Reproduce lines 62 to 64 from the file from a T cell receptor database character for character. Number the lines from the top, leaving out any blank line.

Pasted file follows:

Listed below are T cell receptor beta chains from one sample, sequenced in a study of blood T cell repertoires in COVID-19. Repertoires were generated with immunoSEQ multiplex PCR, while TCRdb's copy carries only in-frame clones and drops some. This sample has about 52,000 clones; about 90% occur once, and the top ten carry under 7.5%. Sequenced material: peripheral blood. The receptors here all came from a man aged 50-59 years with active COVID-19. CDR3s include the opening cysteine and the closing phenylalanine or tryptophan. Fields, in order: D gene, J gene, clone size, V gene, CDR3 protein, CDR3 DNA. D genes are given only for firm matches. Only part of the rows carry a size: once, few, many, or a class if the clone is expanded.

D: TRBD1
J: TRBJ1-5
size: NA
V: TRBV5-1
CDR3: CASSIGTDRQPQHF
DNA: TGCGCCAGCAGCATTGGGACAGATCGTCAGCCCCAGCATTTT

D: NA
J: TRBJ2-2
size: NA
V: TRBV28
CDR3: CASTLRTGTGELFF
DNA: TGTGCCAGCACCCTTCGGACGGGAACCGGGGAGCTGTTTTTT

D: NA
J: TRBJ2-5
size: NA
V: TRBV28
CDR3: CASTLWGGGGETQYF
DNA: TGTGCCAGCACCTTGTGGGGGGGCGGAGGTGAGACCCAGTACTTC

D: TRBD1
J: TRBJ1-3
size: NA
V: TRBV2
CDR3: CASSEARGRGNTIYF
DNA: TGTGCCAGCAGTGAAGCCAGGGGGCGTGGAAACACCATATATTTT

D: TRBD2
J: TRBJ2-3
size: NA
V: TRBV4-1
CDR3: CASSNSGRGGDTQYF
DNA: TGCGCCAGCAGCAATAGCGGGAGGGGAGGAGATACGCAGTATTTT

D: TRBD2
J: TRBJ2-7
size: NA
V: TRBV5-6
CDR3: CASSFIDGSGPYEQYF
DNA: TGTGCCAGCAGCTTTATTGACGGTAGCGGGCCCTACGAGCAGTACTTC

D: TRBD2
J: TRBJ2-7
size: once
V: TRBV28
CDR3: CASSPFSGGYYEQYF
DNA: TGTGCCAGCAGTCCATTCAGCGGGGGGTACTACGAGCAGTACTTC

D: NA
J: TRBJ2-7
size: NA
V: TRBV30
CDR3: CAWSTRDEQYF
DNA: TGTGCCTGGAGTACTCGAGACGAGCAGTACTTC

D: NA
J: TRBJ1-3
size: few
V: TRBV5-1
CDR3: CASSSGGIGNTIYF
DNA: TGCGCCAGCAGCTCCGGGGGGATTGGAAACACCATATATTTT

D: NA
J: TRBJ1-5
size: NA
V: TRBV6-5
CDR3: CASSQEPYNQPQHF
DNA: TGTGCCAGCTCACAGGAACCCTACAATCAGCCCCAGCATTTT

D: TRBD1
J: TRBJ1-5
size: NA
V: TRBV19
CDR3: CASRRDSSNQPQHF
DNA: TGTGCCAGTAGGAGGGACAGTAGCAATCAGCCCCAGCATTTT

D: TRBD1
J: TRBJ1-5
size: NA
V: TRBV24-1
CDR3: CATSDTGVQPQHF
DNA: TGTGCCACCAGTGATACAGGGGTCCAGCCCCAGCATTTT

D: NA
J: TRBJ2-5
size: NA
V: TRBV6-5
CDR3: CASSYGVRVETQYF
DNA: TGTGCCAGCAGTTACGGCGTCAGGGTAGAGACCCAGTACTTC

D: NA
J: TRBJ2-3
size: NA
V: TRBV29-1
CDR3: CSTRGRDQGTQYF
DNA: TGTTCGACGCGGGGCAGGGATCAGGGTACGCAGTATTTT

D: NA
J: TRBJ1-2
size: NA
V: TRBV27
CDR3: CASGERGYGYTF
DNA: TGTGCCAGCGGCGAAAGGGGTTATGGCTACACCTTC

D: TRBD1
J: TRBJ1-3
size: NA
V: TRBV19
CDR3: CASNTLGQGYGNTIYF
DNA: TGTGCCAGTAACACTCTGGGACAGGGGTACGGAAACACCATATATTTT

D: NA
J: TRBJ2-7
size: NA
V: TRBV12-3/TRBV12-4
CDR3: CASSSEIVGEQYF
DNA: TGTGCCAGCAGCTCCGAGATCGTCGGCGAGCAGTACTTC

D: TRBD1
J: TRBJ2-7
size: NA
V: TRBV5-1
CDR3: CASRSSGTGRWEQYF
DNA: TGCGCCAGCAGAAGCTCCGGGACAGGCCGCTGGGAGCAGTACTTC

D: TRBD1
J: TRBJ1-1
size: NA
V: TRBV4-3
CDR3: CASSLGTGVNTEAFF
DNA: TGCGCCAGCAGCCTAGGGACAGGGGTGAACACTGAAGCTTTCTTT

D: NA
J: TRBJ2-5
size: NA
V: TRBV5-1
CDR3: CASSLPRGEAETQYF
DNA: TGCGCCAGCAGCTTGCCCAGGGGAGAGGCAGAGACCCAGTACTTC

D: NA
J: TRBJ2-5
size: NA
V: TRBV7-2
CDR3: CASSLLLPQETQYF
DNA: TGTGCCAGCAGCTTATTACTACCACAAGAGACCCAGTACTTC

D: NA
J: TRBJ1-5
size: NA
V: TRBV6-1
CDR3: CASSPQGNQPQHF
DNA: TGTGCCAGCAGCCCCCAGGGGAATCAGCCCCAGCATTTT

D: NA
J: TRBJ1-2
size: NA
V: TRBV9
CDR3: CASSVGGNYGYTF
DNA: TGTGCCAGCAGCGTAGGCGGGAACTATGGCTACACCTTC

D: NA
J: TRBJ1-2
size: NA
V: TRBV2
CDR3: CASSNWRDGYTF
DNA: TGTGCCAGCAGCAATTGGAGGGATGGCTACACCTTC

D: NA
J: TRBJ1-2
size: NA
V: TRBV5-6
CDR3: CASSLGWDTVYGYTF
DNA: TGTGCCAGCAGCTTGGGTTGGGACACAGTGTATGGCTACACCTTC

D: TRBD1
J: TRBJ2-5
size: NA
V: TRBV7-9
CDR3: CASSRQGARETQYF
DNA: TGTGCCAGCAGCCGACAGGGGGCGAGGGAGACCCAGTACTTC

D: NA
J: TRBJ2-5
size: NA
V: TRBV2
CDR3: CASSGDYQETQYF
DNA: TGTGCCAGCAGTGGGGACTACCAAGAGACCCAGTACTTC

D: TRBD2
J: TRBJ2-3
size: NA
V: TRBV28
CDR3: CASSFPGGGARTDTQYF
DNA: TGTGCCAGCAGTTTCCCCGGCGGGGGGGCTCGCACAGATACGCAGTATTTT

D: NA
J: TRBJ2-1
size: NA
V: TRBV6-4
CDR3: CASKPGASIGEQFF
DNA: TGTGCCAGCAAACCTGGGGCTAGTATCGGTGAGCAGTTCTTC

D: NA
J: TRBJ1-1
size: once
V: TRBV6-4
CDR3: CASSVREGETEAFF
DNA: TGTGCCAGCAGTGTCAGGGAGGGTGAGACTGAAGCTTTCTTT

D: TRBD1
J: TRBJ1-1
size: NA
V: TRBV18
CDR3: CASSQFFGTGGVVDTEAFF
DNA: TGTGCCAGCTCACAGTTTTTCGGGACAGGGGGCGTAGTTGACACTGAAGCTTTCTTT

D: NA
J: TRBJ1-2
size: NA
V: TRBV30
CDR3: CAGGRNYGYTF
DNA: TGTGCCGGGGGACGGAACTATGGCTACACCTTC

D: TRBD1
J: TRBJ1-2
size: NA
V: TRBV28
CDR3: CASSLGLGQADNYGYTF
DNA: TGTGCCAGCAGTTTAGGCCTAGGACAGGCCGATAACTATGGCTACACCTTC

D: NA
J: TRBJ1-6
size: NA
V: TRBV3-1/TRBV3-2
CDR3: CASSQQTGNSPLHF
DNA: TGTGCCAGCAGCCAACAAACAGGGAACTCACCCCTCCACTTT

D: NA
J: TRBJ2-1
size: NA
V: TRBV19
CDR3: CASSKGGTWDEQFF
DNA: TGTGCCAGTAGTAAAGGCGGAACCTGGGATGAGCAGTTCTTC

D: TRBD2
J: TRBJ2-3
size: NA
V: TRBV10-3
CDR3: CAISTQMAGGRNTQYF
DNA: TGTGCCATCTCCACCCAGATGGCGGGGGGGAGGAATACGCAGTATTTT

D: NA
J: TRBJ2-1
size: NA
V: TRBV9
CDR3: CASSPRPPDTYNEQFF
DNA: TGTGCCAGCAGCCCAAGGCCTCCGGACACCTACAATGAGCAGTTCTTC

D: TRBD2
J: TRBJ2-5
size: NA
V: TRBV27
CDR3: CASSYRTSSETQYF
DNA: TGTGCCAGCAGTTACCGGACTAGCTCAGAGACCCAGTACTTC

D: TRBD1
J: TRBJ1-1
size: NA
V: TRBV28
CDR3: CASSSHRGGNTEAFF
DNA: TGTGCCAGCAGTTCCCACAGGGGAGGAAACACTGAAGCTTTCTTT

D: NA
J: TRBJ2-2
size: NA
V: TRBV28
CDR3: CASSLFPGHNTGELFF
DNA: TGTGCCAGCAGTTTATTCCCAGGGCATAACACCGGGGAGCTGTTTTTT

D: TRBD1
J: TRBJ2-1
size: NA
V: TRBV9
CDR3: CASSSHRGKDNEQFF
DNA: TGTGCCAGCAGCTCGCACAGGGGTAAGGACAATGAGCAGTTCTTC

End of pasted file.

D: TRBD1
J: TRBJ1-5
size: NA